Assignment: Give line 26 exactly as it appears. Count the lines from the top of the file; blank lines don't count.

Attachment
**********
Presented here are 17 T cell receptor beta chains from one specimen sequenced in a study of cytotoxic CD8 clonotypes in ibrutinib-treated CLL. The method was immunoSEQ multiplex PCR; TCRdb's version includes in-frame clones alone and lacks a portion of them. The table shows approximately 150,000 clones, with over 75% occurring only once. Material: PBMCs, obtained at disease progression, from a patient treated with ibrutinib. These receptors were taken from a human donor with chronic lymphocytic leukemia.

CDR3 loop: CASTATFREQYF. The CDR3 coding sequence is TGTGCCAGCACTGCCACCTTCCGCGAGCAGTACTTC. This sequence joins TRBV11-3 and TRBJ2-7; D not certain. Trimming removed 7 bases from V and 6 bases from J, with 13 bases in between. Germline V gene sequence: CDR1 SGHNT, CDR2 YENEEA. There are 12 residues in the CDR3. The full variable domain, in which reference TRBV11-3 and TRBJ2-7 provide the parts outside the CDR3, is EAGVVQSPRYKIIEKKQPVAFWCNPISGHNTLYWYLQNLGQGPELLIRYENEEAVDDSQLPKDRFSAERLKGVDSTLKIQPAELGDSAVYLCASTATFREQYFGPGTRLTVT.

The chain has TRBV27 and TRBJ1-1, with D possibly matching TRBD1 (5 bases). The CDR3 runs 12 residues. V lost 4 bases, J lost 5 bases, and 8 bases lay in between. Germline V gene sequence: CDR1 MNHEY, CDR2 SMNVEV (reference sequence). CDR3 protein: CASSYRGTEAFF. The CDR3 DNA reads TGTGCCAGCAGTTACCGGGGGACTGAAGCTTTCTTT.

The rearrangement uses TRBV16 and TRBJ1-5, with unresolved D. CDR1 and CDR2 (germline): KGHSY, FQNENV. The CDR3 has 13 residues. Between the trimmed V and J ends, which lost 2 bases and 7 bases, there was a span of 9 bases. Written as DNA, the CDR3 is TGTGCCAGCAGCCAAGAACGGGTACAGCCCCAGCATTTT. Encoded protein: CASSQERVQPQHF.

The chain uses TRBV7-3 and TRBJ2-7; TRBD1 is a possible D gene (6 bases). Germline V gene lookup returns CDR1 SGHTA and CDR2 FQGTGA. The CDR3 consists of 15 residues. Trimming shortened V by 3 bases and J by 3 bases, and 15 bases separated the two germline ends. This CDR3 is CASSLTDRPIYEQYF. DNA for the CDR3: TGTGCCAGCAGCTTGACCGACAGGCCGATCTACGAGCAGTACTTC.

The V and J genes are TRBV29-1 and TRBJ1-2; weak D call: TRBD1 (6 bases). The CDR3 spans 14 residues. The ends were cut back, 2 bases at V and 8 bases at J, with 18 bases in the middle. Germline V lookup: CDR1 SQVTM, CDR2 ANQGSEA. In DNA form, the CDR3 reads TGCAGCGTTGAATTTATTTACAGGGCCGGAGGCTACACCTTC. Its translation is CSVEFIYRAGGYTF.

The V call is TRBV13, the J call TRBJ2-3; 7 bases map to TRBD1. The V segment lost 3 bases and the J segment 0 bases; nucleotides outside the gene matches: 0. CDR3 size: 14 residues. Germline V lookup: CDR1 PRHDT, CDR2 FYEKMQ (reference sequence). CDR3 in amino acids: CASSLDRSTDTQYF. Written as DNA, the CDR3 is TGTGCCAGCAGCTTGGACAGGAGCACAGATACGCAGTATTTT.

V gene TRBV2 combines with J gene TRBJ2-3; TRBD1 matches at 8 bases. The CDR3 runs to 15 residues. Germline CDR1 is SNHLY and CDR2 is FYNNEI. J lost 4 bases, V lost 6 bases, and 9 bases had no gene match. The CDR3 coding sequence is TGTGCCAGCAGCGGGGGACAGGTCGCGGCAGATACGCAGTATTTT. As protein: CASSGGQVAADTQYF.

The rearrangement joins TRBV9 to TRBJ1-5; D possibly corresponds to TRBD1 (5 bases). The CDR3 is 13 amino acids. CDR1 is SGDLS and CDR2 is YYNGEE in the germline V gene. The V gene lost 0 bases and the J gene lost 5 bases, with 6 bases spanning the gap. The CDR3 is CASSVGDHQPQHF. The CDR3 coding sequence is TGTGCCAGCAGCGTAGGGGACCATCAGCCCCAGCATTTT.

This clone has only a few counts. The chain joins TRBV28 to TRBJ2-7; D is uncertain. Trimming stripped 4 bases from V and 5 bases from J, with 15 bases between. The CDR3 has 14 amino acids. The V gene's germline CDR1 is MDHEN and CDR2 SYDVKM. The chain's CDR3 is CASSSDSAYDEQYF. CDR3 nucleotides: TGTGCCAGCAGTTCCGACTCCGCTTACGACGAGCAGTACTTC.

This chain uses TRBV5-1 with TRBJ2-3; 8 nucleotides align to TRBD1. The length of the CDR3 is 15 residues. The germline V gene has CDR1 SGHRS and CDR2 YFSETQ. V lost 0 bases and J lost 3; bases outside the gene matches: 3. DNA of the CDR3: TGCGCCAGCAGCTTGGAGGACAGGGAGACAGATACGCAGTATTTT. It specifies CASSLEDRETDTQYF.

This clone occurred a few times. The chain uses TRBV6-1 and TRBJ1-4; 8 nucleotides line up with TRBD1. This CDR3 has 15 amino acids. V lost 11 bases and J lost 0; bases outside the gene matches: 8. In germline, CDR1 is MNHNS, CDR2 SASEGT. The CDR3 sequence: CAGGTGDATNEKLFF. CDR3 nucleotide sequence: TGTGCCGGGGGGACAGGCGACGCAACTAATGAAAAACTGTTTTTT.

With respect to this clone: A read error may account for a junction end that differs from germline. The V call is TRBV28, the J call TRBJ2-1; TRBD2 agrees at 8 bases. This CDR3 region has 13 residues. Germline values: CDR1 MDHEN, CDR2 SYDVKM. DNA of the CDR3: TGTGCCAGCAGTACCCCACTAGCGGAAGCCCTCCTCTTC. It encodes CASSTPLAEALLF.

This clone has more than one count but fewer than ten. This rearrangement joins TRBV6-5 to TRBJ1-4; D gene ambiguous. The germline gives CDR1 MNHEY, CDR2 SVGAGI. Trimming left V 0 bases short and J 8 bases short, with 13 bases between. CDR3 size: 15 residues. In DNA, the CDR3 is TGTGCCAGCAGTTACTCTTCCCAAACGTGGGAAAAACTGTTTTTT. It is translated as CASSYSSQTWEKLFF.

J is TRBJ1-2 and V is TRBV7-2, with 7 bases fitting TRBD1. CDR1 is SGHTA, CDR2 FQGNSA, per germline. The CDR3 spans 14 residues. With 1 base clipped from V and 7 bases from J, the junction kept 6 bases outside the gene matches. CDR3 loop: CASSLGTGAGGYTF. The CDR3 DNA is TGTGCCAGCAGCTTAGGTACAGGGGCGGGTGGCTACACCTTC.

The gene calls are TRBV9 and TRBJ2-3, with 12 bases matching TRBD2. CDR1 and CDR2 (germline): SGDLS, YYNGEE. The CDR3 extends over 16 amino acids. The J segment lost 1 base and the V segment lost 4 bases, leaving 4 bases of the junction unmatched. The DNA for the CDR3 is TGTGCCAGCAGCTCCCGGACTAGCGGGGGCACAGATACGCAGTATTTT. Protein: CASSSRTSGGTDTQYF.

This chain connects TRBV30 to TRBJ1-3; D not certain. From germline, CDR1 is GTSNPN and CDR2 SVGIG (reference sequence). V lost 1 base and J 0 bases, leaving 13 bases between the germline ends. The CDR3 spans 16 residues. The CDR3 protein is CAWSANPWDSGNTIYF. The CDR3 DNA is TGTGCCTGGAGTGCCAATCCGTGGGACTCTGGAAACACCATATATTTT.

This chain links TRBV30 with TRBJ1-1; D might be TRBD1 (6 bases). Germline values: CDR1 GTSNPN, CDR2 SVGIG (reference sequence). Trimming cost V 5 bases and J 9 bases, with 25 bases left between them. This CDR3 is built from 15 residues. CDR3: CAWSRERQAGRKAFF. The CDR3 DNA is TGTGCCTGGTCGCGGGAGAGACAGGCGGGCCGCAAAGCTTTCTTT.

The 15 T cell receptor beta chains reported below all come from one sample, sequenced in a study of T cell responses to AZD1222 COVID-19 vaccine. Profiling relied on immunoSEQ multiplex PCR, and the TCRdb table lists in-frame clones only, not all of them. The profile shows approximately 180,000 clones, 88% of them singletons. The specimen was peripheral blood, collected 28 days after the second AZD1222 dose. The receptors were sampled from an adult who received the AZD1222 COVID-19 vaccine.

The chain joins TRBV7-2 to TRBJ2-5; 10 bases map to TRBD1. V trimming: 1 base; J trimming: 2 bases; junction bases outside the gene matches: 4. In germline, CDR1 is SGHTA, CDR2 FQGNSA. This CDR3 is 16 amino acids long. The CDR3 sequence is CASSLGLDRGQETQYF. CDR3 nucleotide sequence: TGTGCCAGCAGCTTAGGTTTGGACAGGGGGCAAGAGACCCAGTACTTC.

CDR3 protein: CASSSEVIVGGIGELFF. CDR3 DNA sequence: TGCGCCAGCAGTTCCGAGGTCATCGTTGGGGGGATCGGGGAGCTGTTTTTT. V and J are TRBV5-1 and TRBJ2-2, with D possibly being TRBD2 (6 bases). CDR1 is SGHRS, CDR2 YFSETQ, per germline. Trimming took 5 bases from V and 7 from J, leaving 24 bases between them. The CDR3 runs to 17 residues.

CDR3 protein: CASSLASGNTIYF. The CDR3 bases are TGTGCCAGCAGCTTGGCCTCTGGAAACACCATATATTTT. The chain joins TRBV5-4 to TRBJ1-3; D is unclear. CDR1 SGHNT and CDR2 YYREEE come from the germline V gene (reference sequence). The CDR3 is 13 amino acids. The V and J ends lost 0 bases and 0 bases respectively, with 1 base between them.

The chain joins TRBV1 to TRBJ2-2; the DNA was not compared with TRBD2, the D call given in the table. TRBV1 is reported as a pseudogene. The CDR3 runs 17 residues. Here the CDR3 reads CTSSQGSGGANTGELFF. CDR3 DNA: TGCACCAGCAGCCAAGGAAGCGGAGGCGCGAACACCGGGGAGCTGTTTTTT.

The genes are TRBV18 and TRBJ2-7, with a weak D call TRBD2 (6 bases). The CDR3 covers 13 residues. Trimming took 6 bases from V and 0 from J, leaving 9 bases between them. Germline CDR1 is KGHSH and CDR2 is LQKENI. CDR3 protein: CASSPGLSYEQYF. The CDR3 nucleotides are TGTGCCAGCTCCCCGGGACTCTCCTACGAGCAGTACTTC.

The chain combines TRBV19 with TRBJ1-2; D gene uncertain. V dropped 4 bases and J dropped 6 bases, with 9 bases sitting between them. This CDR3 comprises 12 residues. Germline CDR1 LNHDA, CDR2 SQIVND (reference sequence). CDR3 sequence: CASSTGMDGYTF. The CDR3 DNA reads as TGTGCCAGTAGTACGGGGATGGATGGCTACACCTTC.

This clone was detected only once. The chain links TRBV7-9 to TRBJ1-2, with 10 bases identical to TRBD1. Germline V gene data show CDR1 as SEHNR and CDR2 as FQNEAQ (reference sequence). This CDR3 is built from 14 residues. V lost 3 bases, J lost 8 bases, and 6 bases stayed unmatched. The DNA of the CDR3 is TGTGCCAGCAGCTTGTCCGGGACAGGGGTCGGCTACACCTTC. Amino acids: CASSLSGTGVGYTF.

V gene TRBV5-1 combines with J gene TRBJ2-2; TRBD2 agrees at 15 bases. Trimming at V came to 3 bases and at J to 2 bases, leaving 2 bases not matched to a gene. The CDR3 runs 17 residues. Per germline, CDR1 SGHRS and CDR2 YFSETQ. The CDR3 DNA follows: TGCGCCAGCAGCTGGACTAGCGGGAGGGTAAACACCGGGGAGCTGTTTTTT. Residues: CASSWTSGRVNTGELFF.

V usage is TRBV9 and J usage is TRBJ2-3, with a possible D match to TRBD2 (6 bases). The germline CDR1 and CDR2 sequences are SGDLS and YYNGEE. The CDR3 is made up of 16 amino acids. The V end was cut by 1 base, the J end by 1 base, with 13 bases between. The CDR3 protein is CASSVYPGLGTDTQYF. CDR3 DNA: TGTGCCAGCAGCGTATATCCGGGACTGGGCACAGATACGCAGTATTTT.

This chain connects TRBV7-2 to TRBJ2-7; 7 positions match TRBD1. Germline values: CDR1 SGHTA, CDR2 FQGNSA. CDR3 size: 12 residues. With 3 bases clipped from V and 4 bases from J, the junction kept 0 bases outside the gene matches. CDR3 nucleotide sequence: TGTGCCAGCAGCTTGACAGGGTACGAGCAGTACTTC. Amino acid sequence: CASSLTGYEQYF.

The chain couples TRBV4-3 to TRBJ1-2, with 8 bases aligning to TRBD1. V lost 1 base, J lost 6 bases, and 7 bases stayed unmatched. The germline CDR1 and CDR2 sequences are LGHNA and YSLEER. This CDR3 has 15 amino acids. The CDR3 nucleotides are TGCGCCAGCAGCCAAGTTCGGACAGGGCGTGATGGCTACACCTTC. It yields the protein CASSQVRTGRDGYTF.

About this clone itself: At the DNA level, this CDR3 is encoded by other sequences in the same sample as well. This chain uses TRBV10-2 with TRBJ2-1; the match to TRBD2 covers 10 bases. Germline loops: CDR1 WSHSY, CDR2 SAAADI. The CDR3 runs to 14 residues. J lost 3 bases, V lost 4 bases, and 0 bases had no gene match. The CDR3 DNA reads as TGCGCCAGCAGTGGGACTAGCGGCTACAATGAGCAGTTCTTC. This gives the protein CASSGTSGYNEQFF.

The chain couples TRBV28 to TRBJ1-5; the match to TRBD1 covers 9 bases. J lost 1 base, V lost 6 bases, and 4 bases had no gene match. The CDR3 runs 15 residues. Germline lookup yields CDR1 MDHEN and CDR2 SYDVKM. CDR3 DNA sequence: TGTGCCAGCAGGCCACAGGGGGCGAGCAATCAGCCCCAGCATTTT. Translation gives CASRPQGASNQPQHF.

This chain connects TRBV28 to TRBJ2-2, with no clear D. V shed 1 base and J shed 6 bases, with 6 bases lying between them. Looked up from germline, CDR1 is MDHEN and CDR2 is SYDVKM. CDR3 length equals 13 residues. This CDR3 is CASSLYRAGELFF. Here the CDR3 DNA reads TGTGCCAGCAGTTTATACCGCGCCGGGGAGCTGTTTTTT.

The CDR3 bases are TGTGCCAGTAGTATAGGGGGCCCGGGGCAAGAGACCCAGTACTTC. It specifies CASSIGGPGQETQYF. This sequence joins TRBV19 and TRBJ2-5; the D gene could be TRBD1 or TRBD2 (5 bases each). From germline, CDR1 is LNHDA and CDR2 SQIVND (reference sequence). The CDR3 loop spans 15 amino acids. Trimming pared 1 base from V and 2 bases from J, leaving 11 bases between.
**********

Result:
This clone was detected only once. The chain links TRBV7-9 to TRBJ1-2, with 10 bases identical to TRBD1. Germline V gene data show CDR1 as SEHNR and CDR2 as FQNEAQ (reference sequence). This CDR3 is built from 14 residues. V lost 3 bases, J lost 8 bases, and 6 bases stayed unmatched. The DNA of the CDR3 is TGTGCCAGCAGCTTGTCCGGGACAGGGGTCGGCTACACCTTC. Amino acids: CASSLSGTGVGYTF.